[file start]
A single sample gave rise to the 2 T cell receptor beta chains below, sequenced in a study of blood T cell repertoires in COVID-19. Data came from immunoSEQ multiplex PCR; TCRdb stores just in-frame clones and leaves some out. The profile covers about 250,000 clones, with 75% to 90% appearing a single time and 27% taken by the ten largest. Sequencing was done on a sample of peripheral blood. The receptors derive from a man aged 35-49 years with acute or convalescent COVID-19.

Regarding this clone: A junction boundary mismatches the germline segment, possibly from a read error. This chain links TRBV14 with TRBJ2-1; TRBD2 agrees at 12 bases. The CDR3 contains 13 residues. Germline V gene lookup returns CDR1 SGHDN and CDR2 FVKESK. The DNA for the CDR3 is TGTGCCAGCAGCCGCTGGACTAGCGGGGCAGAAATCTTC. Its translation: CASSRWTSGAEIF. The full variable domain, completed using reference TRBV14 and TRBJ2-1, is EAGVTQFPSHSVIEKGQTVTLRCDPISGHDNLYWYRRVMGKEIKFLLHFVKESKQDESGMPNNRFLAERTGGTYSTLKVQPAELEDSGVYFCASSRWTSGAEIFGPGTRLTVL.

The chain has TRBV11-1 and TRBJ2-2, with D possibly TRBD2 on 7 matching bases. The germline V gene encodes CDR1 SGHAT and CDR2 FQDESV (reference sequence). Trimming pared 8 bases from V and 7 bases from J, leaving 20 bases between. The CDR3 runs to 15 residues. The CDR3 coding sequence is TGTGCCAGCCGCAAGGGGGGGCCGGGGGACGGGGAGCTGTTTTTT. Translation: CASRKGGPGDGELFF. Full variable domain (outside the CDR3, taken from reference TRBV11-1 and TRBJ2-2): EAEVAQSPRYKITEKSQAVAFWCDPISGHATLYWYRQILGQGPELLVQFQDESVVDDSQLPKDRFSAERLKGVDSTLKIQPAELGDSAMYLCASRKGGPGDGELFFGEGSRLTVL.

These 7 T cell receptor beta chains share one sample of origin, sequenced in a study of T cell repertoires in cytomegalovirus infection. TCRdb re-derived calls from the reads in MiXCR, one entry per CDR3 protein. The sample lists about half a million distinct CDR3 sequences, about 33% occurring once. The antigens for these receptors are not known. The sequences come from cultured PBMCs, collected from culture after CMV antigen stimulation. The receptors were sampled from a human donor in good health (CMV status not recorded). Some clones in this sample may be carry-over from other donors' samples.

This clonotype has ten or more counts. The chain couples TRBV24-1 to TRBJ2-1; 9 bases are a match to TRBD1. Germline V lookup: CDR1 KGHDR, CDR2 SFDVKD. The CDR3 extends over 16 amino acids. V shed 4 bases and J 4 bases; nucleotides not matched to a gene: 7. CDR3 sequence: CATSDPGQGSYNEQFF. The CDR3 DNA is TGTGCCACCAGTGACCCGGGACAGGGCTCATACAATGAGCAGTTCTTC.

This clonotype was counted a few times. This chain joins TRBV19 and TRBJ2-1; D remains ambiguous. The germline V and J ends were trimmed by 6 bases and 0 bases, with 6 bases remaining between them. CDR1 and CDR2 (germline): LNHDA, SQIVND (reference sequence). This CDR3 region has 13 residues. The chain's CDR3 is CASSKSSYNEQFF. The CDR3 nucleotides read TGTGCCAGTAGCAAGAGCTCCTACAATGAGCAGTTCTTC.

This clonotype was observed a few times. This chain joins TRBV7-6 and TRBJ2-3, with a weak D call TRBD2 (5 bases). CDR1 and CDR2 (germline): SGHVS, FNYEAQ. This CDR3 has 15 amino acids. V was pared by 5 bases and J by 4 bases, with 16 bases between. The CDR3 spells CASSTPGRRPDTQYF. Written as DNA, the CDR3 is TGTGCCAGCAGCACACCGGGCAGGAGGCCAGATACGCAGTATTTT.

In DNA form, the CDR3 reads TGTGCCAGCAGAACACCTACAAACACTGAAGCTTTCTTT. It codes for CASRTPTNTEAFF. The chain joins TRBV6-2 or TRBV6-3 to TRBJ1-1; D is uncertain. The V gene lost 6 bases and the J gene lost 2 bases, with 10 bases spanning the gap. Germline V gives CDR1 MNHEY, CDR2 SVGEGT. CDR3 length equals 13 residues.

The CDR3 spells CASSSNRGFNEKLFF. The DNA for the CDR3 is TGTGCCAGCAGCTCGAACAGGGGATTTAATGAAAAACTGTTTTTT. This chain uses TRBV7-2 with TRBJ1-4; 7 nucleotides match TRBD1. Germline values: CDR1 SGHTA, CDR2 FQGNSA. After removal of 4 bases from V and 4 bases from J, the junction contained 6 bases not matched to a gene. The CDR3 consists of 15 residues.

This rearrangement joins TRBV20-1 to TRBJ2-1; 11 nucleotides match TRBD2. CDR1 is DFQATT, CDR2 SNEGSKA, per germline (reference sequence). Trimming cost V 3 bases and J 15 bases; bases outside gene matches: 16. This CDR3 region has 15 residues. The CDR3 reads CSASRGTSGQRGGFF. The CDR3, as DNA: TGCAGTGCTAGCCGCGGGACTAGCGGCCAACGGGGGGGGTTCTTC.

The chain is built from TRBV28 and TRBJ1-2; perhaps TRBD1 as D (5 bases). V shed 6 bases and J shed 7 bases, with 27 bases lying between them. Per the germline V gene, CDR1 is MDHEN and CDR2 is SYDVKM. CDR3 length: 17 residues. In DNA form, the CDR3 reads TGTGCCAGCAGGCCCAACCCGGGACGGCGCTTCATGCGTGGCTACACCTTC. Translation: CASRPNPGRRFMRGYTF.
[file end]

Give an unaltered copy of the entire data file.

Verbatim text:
A single sample gave rise to the 2 T cell receptor beta chains below, sequenced in a study of blood T cell repertoires in COVID-19. Data came from immunoSEQ multiplex PCR; TCRdb stores just in-frame clones and leaves some out. The profile covers about 250,000 clones, with 75% to 90% appearing a single time and 27% taken by the ten largest. Sequencing was done on a sample of peripheral blood. The receptors derive from a man aged 35-49 years with acute or convalescent COVID-19.

Regarding this clone: A junction boundary mismatches the germline segment, possibly from a read error. This chain links TRBV14 with TRBJ2-1; TRBD2 agrees at 12 bases. The CDR3 contains 13 residues. Germline V gene lookup returns CDR1 SGHDN and CDR2 FVKESK. The DNA for the CDR3 is TGTGCCAGCAGCCGCTGGACTAGCGGGGCAGAAATCTTC. Its translation: CASSRWTSGAEIF. The full variable domain, completed using reference TRBV14 and TRBJ2-1, is EAGVTQFPSHSVIEKGQTVTLRCDPISGHDNLYWYRRVMGKEIKFLLHFVKESKQDESGMPNNRFLAERTGGTYSTLKVQPAELEDSGVYFCASSRWTSGAEIFGPGTRLTVL.

The chain has TRBV11-1 and TRBJ2-2, with D possibly TRBD2 on 7 matching bases. The germline V gene encodes CDR1 SGHAT and CDR2 FQDESV (reference sequence). Trimming pared 8 bases from V and 7 bases from J, leaving 20 bases between. The CDR3 runs to 15 residues. The CDR3 coding sequence is TGTGCCAGCCGCAAGGGGGGGCCGGGGGACGGGGAGCTGTTTTTT. Translation: CASRKGGPGDGELFF. Full variable domain (outside the CDR3, taken from reference TRBV11-1 and TRBJ2-2): EAEVAQSPRYKITEKSQAVAFWCDPISGHATLYWYRQILGQGPELLVQFQDESVVDDSQLPKDRFSAERLKGVDSTLKIQPAELGDSAMYLCASRKGGPGDGELFFGEGSRLTVL.

These 7 T cell receptor beta chains share one sample of origin, sequenced in a study of T cell repertoires in cytomegalovirus infection. TCRdb re-derived calls from the reads in MiXCR, one entry per CDR3 protein. The sample lists about half a million distinct CDR3 sequences, about 33% occurring once. The antigens for these receptors are not known. The sequences come from cultured PBMCs, collected from culture after CMV antigen stimulation. The receptors were sampled from a human donor in good health (CMV status not recorded). Some clones in this sample may be carry-over from other donors' samples.

This clonotype has ten or more counts. The chain couples TRBV24-1 to TRBJ2-1; 9 bases are a match to TRBD1. Germline V lookup: CDR1 KGHDR, CDR2 SFDVKD. The CDR3 extends over 16 amino acids. V shed 4 bases and J 4 bases; nucleotides not matched to a gene: 7. CDR3 sequence: CATSDPGQGSYNEQFF. The CDR3 DNA is TGTGCCACCAGTGACCCGGGACAGGGCTCATACAATGAGCAGTTCTTC.

This clonotype was counted a few times. This chain joins TRBV19 and TRBJ2-1; D remains ambiguous. The germline V and J ends were trimmed by 6 bases and 0 bases, with 6 bases remaining between them. CDR1 and CDR2 (germline): LNHDA, SQIVND (reference sequence). This CDR3 region has 13 residues. The chain's CDR3 is CASSKSSYNEQFF. The CDR3 nucleotides read TGTGCCAGTAGCAAGAGCTCCTACAATGAGCAGTTCTTC.

This clonotype was observed a few times. This chain joins TRBV7-6 and TRBJ2-3, with a weak D call TRBD2 (5 bases). CDR1 and CDR2 (germline): SGHVS, FNYEAQ. This CDR3 has 15 amino acids. V was pared by 5 bases and J by 4 bases, with 16 bases between. The CDR3 spells CASSTPGRRPDTQYF. Written as DNA, the CDR3 is TGTGCCAGCAGCACACCGGGCAGGAGGCCAGATACGCAGTATTTT.

In DNA form, the CDR3 reads TGTGCCAGCAGAACACCTACAAACACTGAAGCTTTCTTT. It codes for CASRTPTNTEAFF. The chain joins TRBV6-2 or TRBV6-3 to TRBJ1-1; D is uncertain. The V gene lost 6 bases and the J gene lost 2 bases, with 10 bases spanning the gap. Germline V gives CDR1 MNHEY, CDR2 SVGEGT. CDR3 length equals 13 residues.

The CDR3 spells CASSSNRGFNEKLFF. The DNA for the CDR3 is TGTGCCAGCAGCTCGAACAGGGGATTTAATGAAAAACTGTTTTTT. This chain uses TRBV7-2 with TRBJ1-4; 7 nucleotides match TRBD1. Germline values: CDR1 SGHTA, CDR2 FQGNSA. After removal of 4 bases from V and 4 bases from J, the junction contained 6 bases not matched to a gene. The CDR3 consists of 15 residues.

This rearrangement joins TRBV20-1 to TRBJ2-1; 11 nucleotides match TRBD2. CDR1 is DFQATT, CDR2 SNEGSKA, per germline (reference sequence). Trimming cost V 3 bases and J 15 bases; bases outside gene matches: 16. This CDR3 region has 15 residues. The CDR3 reads CSASRGTSGQRGGFF. The CDR3, as DNA: TGCAGTGCTAGCCGCGGGACTAGCGGCCAACGGGGGGGGTTCTTC.

The chain is built from TRBV28 and TRBJ1-2; perhaps TRBD1 as D (5 bases). V shed 6 bases and J shed 7 bases, with 27 bases lying between them. Per the germline V gene, CDR1 is MDHEN and CDR2 is SYDVKM. CDR3 length: 17 residues. In DNA form, the CDR3 reads TGTGCCAGCAGGCCCAACCCGGGACGGCGCTTCATGCGTGGCTACACCTTC. Translation: CASRPNPGRRFMRGYTF.